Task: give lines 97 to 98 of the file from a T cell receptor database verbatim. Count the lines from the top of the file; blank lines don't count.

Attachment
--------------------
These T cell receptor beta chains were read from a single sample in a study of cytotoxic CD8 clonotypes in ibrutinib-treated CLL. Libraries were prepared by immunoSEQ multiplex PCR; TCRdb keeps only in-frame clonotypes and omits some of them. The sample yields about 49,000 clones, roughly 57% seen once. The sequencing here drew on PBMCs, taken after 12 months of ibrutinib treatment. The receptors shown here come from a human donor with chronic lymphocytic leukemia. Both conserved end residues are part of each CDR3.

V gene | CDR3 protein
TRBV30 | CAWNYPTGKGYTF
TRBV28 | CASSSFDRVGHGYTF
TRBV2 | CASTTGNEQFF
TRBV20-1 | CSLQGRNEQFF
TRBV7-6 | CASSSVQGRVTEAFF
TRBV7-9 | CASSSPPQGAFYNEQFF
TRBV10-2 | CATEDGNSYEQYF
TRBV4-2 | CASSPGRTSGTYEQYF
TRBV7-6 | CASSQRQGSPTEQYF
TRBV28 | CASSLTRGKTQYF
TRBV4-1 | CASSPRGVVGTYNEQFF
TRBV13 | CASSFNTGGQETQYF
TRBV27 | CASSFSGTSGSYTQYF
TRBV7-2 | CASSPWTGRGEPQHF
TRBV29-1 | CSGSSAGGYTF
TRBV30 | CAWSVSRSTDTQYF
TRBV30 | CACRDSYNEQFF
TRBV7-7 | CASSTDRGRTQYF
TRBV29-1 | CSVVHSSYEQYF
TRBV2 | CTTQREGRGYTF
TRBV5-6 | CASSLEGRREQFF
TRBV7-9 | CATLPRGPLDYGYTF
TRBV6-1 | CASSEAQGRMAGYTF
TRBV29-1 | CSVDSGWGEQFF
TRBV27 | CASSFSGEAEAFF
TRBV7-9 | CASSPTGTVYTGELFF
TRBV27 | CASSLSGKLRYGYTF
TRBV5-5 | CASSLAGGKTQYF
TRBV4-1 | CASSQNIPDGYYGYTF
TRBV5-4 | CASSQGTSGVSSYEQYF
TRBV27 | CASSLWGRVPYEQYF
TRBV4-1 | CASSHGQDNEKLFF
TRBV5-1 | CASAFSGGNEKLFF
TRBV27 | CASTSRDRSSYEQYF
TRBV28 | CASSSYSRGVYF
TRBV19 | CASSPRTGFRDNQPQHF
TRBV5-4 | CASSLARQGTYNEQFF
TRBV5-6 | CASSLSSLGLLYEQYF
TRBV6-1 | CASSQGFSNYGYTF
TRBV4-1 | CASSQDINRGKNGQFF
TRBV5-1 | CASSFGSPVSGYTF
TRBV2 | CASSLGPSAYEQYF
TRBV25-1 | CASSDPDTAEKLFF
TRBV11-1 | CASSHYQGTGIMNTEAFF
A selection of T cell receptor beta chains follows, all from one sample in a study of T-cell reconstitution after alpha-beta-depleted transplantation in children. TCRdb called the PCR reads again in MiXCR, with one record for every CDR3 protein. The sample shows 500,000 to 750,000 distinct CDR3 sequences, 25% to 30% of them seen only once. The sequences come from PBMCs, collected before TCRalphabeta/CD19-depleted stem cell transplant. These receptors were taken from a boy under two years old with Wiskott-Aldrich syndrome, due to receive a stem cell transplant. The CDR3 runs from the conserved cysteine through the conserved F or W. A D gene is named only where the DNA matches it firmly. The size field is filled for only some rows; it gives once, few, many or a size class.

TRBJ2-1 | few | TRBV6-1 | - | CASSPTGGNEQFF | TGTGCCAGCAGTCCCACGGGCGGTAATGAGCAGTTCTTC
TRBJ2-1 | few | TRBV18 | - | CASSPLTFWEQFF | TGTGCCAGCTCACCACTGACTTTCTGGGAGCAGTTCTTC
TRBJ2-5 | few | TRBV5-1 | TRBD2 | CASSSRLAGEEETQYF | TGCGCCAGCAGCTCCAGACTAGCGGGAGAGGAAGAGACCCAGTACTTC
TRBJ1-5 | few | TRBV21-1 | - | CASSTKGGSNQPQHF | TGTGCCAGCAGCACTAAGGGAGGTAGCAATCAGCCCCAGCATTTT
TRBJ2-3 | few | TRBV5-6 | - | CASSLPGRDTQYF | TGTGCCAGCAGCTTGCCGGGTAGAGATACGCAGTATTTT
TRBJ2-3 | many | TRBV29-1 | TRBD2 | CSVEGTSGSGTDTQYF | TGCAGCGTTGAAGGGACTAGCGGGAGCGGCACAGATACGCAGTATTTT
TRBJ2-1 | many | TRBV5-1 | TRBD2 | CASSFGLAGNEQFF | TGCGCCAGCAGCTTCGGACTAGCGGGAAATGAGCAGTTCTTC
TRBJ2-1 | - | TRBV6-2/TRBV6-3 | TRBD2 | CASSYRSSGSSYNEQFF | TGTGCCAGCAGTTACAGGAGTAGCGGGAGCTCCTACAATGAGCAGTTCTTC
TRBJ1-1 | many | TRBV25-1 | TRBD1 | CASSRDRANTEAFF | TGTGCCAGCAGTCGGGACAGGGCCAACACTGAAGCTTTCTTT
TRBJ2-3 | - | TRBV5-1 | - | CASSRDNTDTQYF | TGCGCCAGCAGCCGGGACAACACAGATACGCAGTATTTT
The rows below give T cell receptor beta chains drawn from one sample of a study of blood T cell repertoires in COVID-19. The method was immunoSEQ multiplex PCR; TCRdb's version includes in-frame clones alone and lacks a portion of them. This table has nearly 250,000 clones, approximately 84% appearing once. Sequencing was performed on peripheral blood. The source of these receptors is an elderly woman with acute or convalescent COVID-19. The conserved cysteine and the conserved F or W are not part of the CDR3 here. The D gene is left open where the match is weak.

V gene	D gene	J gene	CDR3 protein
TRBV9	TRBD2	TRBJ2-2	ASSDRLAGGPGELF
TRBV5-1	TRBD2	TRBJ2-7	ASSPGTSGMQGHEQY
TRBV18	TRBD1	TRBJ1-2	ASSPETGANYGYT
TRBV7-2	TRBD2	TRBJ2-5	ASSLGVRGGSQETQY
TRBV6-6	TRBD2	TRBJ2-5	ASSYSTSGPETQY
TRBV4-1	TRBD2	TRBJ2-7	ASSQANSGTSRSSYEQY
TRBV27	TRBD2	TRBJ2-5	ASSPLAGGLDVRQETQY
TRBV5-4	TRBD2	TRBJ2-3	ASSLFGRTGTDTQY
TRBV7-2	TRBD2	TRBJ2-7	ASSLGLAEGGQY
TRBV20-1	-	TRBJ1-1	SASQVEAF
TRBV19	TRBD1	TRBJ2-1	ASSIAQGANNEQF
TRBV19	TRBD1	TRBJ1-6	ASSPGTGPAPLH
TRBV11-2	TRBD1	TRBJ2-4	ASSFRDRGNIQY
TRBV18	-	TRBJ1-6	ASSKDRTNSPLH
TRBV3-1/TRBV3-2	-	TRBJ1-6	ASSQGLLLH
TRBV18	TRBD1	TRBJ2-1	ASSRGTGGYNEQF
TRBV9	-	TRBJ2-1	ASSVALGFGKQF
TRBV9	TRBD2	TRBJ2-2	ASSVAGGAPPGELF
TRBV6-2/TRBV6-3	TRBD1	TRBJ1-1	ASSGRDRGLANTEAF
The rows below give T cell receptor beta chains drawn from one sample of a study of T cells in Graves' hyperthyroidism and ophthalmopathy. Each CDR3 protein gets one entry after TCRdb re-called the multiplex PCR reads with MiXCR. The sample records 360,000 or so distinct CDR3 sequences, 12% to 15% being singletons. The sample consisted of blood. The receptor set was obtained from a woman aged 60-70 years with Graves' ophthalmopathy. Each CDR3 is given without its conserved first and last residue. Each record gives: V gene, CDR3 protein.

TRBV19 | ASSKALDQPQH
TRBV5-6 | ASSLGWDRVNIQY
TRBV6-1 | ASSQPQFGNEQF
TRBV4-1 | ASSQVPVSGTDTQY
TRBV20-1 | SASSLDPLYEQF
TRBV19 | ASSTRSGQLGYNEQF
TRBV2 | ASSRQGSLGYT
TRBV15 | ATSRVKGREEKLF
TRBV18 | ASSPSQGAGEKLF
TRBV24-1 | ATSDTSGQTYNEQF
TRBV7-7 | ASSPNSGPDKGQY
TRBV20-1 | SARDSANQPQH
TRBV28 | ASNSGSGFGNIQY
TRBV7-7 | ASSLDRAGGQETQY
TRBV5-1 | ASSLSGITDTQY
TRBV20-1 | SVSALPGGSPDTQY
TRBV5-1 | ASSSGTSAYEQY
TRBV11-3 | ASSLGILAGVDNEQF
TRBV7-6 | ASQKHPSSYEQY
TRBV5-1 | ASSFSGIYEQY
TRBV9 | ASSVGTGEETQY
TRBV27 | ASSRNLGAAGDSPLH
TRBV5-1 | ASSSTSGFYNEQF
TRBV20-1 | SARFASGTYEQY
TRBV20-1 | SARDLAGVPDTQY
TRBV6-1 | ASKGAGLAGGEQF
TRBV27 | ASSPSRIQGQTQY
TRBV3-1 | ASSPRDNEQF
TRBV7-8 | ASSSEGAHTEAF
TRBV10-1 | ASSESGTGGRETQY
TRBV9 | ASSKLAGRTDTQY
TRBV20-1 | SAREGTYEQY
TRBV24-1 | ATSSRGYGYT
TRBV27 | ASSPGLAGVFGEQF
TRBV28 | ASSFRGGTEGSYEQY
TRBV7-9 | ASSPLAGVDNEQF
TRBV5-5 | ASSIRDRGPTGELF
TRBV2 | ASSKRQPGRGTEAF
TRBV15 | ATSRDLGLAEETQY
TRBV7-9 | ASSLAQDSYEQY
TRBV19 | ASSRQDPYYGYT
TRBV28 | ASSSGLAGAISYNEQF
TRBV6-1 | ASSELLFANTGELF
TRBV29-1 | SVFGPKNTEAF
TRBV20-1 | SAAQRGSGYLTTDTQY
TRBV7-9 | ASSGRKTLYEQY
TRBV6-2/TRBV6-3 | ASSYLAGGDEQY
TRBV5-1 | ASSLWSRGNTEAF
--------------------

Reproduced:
TRBV11-3 | ASSLGILAGVDNEQF
TRBV7-6 | ASQKHPSSYEQY